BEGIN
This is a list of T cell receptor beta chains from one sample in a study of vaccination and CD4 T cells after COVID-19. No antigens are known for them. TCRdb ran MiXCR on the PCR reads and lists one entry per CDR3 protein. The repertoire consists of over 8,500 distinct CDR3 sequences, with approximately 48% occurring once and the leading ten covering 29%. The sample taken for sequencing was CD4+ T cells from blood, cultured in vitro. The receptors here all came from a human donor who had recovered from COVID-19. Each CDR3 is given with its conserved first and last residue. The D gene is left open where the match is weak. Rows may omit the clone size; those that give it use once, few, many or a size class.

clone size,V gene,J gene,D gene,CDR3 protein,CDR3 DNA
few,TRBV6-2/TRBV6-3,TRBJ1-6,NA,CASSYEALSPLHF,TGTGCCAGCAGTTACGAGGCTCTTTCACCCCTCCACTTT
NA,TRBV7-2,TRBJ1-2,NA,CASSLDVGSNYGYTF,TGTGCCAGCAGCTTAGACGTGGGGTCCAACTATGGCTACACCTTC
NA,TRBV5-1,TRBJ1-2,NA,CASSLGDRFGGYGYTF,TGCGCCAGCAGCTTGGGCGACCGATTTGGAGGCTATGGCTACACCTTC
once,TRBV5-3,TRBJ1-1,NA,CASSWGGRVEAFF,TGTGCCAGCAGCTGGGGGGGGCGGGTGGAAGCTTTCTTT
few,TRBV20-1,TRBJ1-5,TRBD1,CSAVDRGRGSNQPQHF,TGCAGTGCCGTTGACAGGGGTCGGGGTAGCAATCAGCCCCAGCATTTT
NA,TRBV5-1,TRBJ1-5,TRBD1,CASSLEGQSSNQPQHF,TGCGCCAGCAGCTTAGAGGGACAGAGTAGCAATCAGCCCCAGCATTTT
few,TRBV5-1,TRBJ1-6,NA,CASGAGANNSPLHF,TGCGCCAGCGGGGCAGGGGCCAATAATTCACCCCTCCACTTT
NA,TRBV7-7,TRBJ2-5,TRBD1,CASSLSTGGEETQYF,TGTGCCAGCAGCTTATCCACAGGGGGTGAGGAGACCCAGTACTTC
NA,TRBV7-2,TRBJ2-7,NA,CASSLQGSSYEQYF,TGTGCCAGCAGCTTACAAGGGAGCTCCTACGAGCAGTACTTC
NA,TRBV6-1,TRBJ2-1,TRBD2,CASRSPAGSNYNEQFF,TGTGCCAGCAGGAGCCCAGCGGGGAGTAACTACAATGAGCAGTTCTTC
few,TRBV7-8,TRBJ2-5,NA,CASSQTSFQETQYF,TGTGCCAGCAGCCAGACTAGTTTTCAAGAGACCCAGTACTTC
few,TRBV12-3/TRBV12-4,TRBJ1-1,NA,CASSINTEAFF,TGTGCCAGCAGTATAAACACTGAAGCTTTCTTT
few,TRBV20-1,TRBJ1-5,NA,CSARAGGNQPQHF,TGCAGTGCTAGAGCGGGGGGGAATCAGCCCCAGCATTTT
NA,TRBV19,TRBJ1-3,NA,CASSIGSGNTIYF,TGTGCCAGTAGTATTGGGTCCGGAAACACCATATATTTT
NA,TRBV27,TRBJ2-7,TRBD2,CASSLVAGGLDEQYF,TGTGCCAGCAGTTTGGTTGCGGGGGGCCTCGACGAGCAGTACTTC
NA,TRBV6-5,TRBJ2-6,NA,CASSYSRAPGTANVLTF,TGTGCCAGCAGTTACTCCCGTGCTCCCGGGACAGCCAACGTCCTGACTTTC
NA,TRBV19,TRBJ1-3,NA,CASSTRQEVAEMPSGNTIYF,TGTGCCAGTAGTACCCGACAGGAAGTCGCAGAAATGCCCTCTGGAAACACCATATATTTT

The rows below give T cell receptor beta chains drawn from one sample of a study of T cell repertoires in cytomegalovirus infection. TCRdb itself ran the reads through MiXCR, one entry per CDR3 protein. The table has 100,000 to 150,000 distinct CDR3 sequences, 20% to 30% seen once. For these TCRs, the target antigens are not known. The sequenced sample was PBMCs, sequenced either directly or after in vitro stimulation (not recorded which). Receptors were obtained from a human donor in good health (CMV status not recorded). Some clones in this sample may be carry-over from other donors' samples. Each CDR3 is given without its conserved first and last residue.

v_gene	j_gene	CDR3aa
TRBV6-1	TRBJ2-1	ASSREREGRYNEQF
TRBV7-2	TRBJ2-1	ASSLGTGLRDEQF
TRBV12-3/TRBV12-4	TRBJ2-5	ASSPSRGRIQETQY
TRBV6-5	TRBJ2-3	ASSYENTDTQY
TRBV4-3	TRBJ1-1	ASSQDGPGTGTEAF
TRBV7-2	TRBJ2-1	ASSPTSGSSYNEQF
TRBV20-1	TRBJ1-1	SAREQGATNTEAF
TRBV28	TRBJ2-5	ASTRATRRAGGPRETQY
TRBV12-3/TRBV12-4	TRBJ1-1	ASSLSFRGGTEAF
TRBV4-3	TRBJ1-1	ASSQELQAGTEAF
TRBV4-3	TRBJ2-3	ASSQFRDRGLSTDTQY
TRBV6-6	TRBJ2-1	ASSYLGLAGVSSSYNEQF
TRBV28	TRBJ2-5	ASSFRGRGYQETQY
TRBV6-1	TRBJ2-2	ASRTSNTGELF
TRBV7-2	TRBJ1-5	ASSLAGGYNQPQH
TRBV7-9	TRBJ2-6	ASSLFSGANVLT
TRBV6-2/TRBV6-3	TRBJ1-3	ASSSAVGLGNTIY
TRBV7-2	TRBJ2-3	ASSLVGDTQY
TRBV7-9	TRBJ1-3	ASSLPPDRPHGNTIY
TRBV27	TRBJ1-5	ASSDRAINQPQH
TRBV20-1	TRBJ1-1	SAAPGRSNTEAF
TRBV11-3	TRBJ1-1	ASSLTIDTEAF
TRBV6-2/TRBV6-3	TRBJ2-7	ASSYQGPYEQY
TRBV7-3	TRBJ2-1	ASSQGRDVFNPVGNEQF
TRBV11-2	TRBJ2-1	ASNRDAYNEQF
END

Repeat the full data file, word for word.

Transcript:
This is a list of T cell receptor beta chains from one sample in a study of vaccination and CD4 T cells after COVID-19. No antigens are known for them. TCRdb ran MiXCR on the PCR reads and lists one entry per CDR3 protein. The repertoire consists of over 8,500 distinct CDR3 sequences, with approximately 48% occurring once and the leading ten covering 29%. The sample taken for sequencing was CD4+ T cells from blood, cultured in vitro. The receptors here all came from a human donor who had recovered from COVID-19. Each CDR3 is given with its conserved first and last residue. The D gene is left open where the match is weak. Rows may omit the clone size; those that give it use once, few, many or a size class.

clone size,V gene,J gene,D gene,CDR3 protein,CDR3 DNA
few,TRBV6-2/TRBV6-3,TRBJ1-6,NA,CASSYEALSPLHF,TGTGCCAGCAGTTACGAGGCTCTTTCACCCCTCCACTTT
NA,TRBV7-2,TRBJ1-2,NA,CASSLDVGSNYGYTF,TGTGCCAGCAGCTTAGACGTGGGGTCCAACTATGGCTACACCTTC
NA,TRBV5-1,TRBJ1-2,NA,CASSLGDRFGGYGYTF,TGCGCCAGCAGCTTGGGCGACCGATTTGGAGGCTATGGCTACACCTTC
once,TRBV5-3,TRBJ1-1,NA,CASSWGGRVEAFF,TGTGCCAGCAGCTGGGGGGGGCGGGTGGAAGCTTTCTTT
few,TRBV20-1,TRBJ1-5,TRBD1,CSAVDRGRGSNQPQHF,TGCAGTGCCGTTGACAGGGGTCGGGGTAGCAATCAGCCCCAGCATTTT
NA,TRBV5-1,TRBJ1-5,TRBD1,CASSLEGQSSNQPQHF,TGCGCCAGCAGCTTAGAGGGACAGAGTAGCAATCAGCCCCAGCATTTT
few,TRBV5-1,TRBJ1-6,NA,CASGAGANNSPLHF,TGCGCCAGCGGGGCAGGGGCCAATAATTCACCCCTCCACTTT
NA,TRBV7-7,TRBJ2-5,TRBD1,CASSLSTGGEETQYF,TGTGCCAGCAGCTTATCCACAGGGGGTGAGGAGACCCAGTACTTC
NA,TRBV7-2,TRBJ2-7,NA,CASSLQGSSYEQYF,TGTGCCAGCAGCTTACAAGGGAGCTCCTACGAGCAGTACTTC
NA,TRBV6-1,TRBJ2-1,TRBD2,CASRSPAGSNYNEQFF,TGTGCCAGCAGGAGCCCAGCGGGGAGTAACTACAATGAGCAGTTCTTC
few,TRBV7-8,TRBJ2-5,NA,CASSQTSFQETQYF,TGTGCCAGCAGCCAGACTAGTTTTCAAGAGACCCAGTACTTC
few,TRBV12-3/TRBV12-4,TRBJ1-1,NA,CASSINTEAFF,TGTGCCAGCAGTATAAACACTGAAGCTTTCTTT
few,TRBV20-1,TRBJ1-5,NA,CSARAGGNQPQHF,TGCAGTGCTAGAGCGGGGGGGAATCAGCCCCAGCATTTT
NA,TRBV19,TRBJ1-3,NA,CASSIGSGNTIYF,TGTGCCAGTAGTATTGGGTCCGGAAACACCATATATTTT
NA,TRBV27,TRBJ2-7,TRBD2,CASSLVAGGLDEQYF,TGTGCCAGCAGTTTGGTTGCGGGGGGCCTCGACGAGCAGTACTTC
NA,TRBV6-5,TRBJ2-6,NA,CASSYSRAPGTANVLTF,TGTGCCAGCAGTTACTCCCGTGCTCCCGGGACAGCCAACGTCCTGACTTTC
NA,TRBV19,TRBJ1-3,NA,CASSTRQEVAEMPSGNTIYF,TGTGCCAGTAGTACCCGACAGGAAGTCGCAGAAATGCCCTCTGGAAACACCATATATTTT

The rows below give T cell receptor beta chains drawn from one sample of a study of T cell repertoires in cytomegalovirus infection. TCRdb itself ran the reads through MiXCR, one entry per CDR3 protein. The table has 100,000 to 150,000 distinct CDR3 sequences, 20% to 30% seen once. For these TCRs, the target antigens are not known. The sequenced sample was PBMCs, sequenced either directly or after in vitro stimulation (not recorded which). Receptors were obtained from a human donor in good health (CMV status not recorded). Some clones in this sample may be carry-over from other donors' samples. Each CDR3 is given without its conserved first and last residue.

v_gene	j_gene	CDR3aa
TRBV6-1	TRBJ2-1	ASSREREGRYNEQF
TRBV7-2	TRBJ2-1	ASSLGTGLRDEQF
TRBV12-3/TRBV12-4	TRBJ2-5	ASSPSRGRIQETQY
TRBV6-5	TRBJ2-3	ASSYENTDTQY
TRBV4-3	TRBJ1-1	ASSQDGPGTGTEAF
TRBV7-2	TRBJ2-1	ASSPTSGSSYNEQF
TRBV20-1	TRBJ1-1	SAREQGATNTEAF
TRBV28	TRBJ2-5	ASTRATRRAGGPRETQY
TRBV12-3/TRBV12-4	TRBJ1-1	ASSLSFRGGTEAF
TRBV4-3	TRBJ1-1	ASSQELQAGTEAF
TRBV4-3	TRBJ2-3	ASSQFRDRGLSTDTQY
TRBV6-6	TRBJ2-1	ASSYLGLAGVSSSYNEQF
TRBV28	TRBJ2-5	ASSFRGRGYQETQY
TRBV6-1	TRBJ2-2	ASRTSNTGELF
TRBV7-2	TRBJ1-5	ASSLAGGYNQPQH
TRBV7-9	TRBJ2-6	ASSLFSGANVLT
TRBV6-2/TRBV6-3	TRBJ1-3	ASSSAVGLGNTIY
TRBV7-2	TRBJ2-3	ASSLVGDTQY
TRBV7-9	TRBJ1-3	ASSLPPDRPHGNTIY
TRBV27	TRBJ1-5	ASSDRAINQPQH
TRBV20-1	TRBJ1-1	SAAPGRSNTEAF
TRBV11-3	TRBJ1-1	ASSLTIDTEAF
TRBV6-2/TRBV6-3	TRBJ2-7	ASSYQGPYEQY
TRBV7-3	TRBJ2-1	ASSQGRDVFNPVGNEQF
TRBV11-2	TRBJ2-1	ASNRDAYNEQF